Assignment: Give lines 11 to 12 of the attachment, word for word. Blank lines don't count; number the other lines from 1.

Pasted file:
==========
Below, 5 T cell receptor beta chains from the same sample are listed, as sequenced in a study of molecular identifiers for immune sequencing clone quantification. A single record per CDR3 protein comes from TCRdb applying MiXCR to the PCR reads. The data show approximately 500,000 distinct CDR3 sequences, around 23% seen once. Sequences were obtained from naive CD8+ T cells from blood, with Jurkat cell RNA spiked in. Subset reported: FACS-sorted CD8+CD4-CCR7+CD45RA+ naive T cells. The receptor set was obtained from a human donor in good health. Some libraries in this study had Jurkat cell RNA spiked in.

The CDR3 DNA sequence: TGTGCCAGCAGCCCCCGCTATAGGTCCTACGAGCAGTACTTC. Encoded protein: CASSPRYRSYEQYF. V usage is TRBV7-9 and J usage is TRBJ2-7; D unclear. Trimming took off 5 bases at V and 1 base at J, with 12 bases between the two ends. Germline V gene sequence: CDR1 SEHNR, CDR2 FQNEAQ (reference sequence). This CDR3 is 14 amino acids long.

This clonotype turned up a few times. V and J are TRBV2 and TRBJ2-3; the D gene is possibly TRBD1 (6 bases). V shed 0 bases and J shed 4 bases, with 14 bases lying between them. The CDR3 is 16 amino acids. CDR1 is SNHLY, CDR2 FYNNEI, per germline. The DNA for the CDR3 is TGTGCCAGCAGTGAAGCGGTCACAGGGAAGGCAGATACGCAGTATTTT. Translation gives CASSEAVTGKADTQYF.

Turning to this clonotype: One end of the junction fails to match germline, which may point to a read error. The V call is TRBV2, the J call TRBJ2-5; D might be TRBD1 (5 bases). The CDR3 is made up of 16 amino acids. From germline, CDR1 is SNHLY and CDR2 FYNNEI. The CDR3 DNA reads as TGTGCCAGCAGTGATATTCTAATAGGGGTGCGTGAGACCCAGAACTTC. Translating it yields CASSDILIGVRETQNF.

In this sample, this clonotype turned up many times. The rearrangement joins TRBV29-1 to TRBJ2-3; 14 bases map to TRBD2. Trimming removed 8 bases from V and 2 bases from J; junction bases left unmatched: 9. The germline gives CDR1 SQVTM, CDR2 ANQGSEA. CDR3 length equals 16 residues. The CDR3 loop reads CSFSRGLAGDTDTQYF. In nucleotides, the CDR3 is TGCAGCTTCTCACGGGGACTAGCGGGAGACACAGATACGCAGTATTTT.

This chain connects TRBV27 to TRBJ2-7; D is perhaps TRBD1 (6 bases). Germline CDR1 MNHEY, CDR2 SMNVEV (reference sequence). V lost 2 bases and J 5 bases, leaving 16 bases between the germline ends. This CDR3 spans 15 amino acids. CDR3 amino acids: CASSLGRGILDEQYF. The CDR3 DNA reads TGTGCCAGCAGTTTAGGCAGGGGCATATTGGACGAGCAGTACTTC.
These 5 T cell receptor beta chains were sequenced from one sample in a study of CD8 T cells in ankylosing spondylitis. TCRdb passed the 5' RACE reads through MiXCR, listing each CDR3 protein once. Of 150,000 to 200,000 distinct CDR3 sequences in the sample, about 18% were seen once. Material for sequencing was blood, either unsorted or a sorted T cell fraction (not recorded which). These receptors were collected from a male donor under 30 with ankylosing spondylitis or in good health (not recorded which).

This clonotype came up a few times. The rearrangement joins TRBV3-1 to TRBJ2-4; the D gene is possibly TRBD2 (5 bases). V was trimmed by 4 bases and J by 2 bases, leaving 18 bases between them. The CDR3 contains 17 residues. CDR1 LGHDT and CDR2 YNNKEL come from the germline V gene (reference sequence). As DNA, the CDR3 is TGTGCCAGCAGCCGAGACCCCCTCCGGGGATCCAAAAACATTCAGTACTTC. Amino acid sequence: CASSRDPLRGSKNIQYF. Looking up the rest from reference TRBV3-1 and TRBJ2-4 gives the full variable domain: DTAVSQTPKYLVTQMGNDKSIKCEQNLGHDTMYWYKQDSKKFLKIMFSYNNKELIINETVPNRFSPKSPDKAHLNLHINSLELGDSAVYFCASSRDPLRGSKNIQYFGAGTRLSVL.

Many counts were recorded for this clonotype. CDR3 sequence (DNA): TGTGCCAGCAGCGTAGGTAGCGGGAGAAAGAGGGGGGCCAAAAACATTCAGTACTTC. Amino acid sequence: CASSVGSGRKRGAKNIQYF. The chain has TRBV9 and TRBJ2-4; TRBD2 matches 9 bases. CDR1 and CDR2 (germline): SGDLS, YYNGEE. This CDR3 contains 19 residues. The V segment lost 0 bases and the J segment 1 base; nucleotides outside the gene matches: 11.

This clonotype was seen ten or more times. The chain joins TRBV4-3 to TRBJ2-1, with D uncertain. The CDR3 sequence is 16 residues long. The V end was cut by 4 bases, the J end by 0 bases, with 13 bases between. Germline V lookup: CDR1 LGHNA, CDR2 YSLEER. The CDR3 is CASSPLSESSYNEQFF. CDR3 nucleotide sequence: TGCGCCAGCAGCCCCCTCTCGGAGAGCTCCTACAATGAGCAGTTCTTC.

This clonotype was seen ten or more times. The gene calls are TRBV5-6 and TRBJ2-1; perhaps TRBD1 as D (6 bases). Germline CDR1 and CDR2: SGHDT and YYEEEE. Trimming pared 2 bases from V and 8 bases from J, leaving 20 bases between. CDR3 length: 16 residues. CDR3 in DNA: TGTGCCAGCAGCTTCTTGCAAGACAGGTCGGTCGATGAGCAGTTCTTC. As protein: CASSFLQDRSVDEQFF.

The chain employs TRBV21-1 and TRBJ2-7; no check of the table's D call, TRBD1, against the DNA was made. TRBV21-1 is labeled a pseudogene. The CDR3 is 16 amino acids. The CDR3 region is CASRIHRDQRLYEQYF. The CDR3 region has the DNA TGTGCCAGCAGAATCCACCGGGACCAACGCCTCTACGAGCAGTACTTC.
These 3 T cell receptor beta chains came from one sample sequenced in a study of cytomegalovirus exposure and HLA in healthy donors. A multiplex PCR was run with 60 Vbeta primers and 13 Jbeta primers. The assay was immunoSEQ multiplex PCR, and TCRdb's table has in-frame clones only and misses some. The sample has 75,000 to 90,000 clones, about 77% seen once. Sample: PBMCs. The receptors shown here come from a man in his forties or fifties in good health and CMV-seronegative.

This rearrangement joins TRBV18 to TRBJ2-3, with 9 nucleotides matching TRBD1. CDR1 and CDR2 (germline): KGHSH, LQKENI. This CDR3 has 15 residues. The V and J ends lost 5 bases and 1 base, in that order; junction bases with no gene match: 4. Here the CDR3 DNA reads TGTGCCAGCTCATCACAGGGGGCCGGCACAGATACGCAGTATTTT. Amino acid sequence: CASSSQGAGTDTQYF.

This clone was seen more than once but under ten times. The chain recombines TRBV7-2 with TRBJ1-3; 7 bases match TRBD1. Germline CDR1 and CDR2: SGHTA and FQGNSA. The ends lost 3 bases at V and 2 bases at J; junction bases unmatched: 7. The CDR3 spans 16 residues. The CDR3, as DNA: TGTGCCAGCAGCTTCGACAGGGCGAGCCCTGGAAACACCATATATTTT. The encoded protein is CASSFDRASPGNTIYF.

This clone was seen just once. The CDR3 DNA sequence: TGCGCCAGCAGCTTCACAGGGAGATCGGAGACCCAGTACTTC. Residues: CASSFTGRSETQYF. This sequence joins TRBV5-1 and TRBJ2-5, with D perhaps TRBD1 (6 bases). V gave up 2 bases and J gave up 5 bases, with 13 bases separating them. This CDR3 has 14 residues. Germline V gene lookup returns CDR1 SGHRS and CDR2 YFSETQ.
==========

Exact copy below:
This clonotype was seen ten or more times. The gene calls are TRBV5-6 and TRBJ2-1; perhaps TRBD1 as D (6 bases). Germline CDR1 and CDR2: SGHDT and YYEEEE. Trimming pared 2 bases from V and 8 bases from J, leaving 20 bases between. CDR3 length: 16 residues. CDR3 in DNA: TGTGCCAGCAGCTTCTTGCAAGACAGGTCGGTCGATGAGCAGTTCTTC. As protein: CASSFLQDRSVDEQFF.

The chain employs TRBV21-1 and TRBJ2-7; no check of the table's D call, TRBD1, against the DNA was made. TRBV21-1 is labeled a pseudogene. The CDR3 is 16 amino acids. The CDR3 region is CASRIHRDQRLYEQYF. The CDR3 region has the DNA TGTGCCAGCAGAATCCACCGGGACCAACGCCTCTACGAGCAGTACTTC.